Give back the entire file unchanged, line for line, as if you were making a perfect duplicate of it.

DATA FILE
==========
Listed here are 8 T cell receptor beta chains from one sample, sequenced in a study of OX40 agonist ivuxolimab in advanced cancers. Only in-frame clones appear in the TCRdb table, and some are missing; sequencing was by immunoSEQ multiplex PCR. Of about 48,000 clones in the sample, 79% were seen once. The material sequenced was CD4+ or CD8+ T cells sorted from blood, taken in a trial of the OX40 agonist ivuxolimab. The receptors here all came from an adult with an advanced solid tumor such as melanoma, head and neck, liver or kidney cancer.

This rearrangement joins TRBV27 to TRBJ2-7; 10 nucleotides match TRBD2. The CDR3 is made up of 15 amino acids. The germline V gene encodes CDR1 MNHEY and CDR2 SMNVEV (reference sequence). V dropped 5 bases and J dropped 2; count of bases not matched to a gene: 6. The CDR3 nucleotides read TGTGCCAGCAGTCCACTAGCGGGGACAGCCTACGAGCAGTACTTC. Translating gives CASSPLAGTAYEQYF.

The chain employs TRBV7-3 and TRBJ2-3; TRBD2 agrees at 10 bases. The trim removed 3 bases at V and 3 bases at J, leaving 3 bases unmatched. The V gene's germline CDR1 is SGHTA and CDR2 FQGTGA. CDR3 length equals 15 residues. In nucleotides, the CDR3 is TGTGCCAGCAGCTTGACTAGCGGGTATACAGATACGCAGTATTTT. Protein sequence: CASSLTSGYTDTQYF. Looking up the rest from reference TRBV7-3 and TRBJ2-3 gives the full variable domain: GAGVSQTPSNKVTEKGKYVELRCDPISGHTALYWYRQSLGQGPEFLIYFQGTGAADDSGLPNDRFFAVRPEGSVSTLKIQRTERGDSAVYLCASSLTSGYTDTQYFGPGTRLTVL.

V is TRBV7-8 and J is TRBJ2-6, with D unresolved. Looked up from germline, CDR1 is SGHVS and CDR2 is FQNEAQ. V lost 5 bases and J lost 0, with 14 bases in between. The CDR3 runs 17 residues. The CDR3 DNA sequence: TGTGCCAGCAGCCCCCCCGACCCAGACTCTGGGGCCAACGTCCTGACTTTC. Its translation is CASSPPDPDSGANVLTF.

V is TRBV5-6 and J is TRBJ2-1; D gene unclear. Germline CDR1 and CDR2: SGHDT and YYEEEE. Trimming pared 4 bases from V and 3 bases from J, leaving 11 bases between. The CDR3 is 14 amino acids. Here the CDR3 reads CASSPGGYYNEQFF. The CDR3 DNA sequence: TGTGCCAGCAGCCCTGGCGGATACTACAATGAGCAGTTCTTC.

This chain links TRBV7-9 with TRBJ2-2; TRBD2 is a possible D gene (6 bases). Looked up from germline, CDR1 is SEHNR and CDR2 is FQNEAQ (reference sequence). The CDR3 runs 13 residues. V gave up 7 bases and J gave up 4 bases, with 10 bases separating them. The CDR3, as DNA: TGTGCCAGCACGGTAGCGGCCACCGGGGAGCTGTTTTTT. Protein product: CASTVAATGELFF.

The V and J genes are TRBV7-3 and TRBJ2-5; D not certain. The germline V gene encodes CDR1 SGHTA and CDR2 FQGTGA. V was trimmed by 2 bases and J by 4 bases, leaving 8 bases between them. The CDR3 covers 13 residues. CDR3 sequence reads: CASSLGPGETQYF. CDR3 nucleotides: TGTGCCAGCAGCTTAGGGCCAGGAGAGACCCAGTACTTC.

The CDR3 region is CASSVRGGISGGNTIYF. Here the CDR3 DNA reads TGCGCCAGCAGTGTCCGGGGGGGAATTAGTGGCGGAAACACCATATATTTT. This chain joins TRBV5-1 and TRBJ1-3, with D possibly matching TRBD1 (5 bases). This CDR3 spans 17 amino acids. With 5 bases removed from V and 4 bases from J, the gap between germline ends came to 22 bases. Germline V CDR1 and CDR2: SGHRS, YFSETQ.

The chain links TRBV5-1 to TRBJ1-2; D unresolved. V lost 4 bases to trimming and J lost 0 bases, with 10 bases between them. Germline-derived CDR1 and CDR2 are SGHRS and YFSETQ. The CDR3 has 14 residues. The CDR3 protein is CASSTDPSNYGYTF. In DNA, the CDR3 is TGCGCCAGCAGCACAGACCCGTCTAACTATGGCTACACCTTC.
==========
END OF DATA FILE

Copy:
Listed here are 8 T cell receptor beta chains from one sample, sequenced in a study of OX40 agonist ivuxolimab in advanced cancers. Only in-frame clones appear in the TCRdb table, and some are missing; sequencing was by immunoSEQ multiplex PCR. Of about 48,000 clones in the sample, 79% were seen once. The material sequenced was CD4+ or CD8+ T cells sorted from blood, taken in a trial of the OX40 agonist ivuxolimab. The receptors here all came from an adult with an advanced solid tumor such as melanoma, head and neck, liver or kidney cancer.

This rearrangement joins TRBV27 to TRBJ2-7; 10 nucleotides match TRBD2. The CDR3 is made up of 15 amino acids. The germline V gene encodes CDR1 MNHEY and CDR2 SMNVEV (reference sequence). V dropped 5 bases and J dropped 2; count of bases not matched to a gene: 6. The CDR3 nucleotides read TGTGCCAGCAGTCCACTAGCGGGGACAGCCTACGAGCAGTACTTC. Translating gives CASSPLAGTAYEQYF.

The chain employs TRBV7-3 and TRBJ2-3; TRBD2 agrees at 10 bases. The trim removed 3 bases at V and 3 bases at J, leaving 3 bases unmatched. The V gene's germline CDR1 is SGHTA and CDR2 FQGTGA. CDR3 length equals 15 residues. In nucleotides, the CDR3 is TGTGCCAGCAGCTTGACTAGCGGGTATACAGATACGCAGTATTTT. Protein sequence: CASSLTSGYTDTQYF. Looking up the rest from reference TRBV7-3 and TRBJ2-3 gives the full variable domain: GAGVSQTPSNKVTEKGKYVELRCDPISGHTALYWYRQSLGQGPEFLIYFQGTGAADDSGLPNDRFFAVRPEGSVSTLKIQRTERGDSAVYLCASSLTSGYTDTQYFGPGTRLTVL.

V is TRBV7-8 and J is TRBJ2-6, with D unresolved. Looked up from germline, CDR1 is SGHVS and CDR2 is FQNEAQ. V lost 5 bases and J lost 0, with 14 bases in between. The CDR3 runs 17 residues. The CDR3 DNA sequence: TGTGCCAGCAGCCCCCCCGACCCAGACTCTGGGGCCAACGTCCTGACTTTC. Its translation is CASSPPDPDSGANVLTF.

V is TRBV5-6 and J is TRBJ2-1; D gene unclear. Germline CDR1 and CDR2: SGHDT and YYEEEE. Trimming pared 4 bases from V and 3 bases from J, leaving 11 bases between. The CDR3 is 14 amino acids. Here the CDR3 reads CASSPGGYYNEQFF. The CDR3 DNA sequence: TGTGCCAGCAGCCCTGGCGGATACTACAATGAGCAGTTCTTC.

This chain links TRBV7-9 with TRBJ2-2; TRBD2 is a possible D gene (6 bases). Looked up from germline, CDR1 is SEHNR and CDR2 is FQNEAQ (reference sequence). The CDR3 runs 13 residues. V gave up 7 bases and J gave up 4 bases, with 10 bases separating them. The CDR3, as DNA: TGTGCCAGCACGGTAGCGGCCACCGGGGAGCTGTTTTTT. Protein product: CASTVAATGELFF.

The V and J genes are TRBV7-3 and TRBJ2-5; D not certain. The germline V gene encodes CDR1 SGHTA and CDR2 FQGTGA. V was trimmed by 2 bases and J by 4 bases, leaving 8 bases between them. The CDR3 covers 13 residues. CDR3 sequence reads: CASSLGPGETQYF. CDR3 nucleotides: TGTGCCAGCAGCTTAGGGCCAGGAGAGACCCAGTACTTC.

The CDR3 region is CASSVRGGISGGNTIYF. Here the CDR3 DNA reads TGCGCCAGCAGTGTCCGGGGGGGAATTAGTGGCGGAAACACCATATATTTT. This chain joins TRBV5-1 and TRBJ1-3, with D possibly matching TRBD1 (5 bases). This CDR3 spans 17 amino acids. With 5 bases removed from V and 4 bases from J, the gap between germline ends came to 22 bases. Germline V CDR1 and CDR2: SGHRS, YFSETQ.

The chain links TRBV5-1 to TRBJ1-2; D unresolved. V lost 4 bases to trimming and J lost 0 bases, with 10 bases between them. Germline-derived CDR1 and CDR2 are SGHRS and YFSETQ. The CDR3 has 14 residues. The CDR3 protein is CASSTDPSNYGYTF. In DNA, the CDR3 is TGCGCCAGCAGCACAGACCCGTCTAACTATGGCTACACCTTC.